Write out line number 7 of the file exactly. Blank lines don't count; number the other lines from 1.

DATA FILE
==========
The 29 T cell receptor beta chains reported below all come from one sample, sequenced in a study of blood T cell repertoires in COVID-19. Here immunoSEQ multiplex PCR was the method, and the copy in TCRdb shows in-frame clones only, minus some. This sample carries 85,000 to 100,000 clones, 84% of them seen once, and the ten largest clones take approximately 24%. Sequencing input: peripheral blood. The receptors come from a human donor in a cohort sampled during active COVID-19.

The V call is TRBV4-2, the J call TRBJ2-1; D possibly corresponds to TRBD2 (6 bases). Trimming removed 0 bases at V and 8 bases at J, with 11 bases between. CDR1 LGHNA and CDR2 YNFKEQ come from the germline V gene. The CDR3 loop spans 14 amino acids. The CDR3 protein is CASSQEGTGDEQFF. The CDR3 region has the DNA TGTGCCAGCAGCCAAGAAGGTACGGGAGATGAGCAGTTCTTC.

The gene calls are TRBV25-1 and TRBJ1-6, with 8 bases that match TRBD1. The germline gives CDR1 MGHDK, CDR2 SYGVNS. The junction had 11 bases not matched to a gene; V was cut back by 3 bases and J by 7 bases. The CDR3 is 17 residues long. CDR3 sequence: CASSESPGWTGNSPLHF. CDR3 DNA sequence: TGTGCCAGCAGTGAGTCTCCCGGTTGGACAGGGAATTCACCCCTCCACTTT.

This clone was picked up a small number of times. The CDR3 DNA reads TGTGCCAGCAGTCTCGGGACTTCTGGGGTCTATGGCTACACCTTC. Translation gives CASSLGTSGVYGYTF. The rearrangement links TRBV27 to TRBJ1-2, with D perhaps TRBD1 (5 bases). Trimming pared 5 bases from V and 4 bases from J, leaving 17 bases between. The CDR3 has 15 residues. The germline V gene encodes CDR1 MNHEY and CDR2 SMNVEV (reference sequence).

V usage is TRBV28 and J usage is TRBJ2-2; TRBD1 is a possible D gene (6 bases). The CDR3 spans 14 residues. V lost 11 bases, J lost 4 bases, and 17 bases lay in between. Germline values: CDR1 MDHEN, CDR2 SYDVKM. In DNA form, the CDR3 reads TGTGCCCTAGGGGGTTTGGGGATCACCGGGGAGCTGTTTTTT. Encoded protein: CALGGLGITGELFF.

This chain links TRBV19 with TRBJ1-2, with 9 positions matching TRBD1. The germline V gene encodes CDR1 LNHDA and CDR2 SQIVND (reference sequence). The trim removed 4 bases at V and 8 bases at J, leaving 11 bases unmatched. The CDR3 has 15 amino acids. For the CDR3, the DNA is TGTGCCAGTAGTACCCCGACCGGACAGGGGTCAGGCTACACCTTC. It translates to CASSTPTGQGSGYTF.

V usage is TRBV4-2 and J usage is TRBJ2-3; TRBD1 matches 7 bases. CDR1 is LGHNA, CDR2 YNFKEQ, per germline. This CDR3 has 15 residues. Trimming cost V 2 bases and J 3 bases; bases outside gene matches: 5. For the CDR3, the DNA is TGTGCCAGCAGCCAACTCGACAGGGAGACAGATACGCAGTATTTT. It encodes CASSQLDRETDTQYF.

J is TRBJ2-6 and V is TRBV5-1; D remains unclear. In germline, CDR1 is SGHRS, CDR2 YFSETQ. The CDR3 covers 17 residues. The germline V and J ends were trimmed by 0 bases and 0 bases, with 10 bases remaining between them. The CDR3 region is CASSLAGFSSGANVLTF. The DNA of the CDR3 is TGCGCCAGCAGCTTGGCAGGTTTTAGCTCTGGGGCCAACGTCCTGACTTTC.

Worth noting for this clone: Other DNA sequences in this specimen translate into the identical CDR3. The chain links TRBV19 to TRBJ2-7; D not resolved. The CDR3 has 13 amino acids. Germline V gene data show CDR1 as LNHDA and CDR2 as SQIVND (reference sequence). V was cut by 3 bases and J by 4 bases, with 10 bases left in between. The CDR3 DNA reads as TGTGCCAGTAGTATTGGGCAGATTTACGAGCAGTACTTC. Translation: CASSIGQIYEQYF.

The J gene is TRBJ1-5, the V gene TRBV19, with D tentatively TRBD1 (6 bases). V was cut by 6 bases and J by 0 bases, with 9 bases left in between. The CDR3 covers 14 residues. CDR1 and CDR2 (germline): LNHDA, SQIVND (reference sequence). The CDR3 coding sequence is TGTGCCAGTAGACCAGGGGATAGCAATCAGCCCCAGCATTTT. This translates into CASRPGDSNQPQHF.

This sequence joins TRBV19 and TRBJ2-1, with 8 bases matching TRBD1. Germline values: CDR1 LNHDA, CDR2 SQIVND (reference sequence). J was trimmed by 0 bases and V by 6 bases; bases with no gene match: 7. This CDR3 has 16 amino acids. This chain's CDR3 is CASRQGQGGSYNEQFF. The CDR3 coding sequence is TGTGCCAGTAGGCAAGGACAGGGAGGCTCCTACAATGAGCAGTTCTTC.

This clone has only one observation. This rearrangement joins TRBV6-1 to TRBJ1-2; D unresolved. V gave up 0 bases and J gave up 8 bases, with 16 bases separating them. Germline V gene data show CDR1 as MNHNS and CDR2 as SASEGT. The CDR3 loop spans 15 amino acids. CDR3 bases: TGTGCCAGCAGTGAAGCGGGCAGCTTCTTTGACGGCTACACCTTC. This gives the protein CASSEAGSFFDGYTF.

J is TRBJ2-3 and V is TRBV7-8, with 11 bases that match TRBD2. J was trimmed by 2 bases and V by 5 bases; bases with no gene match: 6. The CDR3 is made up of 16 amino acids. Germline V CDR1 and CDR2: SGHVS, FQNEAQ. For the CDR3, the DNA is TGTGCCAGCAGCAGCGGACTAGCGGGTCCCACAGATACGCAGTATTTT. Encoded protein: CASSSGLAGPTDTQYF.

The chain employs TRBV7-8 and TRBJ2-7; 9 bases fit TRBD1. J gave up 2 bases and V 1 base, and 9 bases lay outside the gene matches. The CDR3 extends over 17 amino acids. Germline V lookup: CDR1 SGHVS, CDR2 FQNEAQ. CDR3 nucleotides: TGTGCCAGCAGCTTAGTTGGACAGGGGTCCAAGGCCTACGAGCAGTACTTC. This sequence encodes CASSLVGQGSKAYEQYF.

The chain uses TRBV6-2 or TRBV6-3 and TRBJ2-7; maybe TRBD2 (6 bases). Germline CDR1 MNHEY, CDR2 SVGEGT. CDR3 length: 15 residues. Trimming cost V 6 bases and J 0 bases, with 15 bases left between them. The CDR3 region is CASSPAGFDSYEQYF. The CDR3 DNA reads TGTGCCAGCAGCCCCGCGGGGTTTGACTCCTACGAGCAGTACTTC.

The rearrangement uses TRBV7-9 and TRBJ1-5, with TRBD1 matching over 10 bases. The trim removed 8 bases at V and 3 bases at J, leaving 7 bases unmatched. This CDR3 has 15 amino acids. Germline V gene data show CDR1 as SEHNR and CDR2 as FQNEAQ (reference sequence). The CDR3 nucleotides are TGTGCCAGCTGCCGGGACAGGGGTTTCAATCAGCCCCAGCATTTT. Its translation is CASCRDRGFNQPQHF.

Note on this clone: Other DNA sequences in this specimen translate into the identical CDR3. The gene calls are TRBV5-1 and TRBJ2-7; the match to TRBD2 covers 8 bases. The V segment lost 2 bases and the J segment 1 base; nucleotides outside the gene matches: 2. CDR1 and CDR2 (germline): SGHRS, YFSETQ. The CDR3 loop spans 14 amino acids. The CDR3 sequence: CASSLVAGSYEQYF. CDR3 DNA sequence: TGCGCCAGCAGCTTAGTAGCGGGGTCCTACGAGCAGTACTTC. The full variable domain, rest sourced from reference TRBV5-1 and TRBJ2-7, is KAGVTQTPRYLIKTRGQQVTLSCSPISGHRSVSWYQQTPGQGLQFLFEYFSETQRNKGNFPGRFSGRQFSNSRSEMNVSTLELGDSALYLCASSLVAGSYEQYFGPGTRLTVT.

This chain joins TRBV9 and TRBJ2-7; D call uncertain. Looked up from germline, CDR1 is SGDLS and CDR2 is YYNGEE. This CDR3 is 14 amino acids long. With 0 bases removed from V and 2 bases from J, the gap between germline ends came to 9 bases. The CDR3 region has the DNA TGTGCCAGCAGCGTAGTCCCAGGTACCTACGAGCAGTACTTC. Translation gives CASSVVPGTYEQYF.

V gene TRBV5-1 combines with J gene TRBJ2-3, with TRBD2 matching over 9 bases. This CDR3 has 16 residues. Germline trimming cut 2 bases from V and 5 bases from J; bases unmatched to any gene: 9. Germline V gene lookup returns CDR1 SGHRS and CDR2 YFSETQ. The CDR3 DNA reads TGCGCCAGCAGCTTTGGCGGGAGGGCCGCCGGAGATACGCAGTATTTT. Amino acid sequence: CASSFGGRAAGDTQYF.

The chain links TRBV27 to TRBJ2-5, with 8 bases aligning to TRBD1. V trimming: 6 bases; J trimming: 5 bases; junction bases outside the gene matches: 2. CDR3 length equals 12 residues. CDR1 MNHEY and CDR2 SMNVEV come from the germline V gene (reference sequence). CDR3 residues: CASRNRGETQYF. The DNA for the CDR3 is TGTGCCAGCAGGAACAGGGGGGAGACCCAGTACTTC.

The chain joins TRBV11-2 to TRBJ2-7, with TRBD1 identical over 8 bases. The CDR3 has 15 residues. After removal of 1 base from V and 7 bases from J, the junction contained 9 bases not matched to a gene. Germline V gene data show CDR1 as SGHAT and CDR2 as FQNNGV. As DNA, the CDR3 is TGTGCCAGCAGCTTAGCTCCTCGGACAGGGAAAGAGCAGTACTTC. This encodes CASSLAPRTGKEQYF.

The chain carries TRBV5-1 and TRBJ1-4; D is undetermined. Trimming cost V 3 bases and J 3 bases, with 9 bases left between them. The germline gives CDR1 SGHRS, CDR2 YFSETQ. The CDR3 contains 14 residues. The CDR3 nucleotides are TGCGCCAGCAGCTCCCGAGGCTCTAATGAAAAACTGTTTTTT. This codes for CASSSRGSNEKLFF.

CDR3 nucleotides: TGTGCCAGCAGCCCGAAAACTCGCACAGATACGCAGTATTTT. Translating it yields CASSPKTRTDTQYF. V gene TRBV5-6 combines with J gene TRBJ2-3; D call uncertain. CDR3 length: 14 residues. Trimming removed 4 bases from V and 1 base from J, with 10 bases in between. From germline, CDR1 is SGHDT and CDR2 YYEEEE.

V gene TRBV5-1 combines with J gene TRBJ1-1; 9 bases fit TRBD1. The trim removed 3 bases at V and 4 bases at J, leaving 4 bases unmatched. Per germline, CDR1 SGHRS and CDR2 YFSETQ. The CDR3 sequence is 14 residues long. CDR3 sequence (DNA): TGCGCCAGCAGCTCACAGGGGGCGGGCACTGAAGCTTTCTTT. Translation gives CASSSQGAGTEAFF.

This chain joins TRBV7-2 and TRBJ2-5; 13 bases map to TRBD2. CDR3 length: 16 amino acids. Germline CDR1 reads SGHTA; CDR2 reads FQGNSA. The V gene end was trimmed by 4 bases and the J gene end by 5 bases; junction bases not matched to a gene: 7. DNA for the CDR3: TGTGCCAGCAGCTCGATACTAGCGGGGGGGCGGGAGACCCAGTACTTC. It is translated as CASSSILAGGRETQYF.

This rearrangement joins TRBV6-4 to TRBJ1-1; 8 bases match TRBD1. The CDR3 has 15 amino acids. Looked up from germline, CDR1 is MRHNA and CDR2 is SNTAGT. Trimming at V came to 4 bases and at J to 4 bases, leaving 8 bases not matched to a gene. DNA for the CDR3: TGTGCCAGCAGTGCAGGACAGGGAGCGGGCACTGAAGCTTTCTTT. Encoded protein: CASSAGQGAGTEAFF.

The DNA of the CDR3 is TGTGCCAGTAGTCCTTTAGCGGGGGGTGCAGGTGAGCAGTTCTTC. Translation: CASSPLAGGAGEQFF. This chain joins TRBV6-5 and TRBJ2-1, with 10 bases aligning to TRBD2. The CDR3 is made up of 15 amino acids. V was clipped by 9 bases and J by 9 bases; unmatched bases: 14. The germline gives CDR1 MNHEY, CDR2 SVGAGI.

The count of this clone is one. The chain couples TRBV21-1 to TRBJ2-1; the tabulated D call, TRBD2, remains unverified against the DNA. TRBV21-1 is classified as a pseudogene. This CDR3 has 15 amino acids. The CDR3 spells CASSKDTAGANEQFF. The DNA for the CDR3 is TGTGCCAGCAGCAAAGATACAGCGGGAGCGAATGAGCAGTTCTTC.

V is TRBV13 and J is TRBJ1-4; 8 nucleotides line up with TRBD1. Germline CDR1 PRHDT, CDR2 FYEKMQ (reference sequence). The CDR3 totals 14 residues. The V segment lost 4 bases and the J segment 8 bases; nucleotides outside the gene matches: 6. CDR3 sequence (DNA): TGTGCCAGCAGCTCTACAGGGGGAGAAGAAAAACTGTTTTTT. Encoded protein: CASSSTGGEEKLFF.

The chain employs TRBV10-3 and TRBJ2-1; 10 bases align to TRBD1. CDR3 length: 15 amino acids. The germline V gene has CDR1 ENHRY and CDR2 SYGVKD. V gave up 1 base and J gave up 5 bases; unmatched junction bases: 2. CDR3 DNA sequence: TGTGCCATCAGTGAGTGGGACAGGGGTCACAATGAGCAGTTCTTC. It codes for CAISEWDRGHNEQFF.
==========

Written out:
V usage is TRBV4-2 and J usage is TRBJ2-3; TRBD1 matches 7 bases. CDR1 is LGHNA, CDR2 YNFKEQ, per germline. This CDR3 has 15 residues. Trimming cost V 2 bases and J 3 bases; bases outside gene matches: 5. For the CDR3, the DNA is TGTGCCAGCAGCCAACTCGACAGGGAGACAGATACGCAGTATTTT. It encodes CASSQLDRETDTQYF.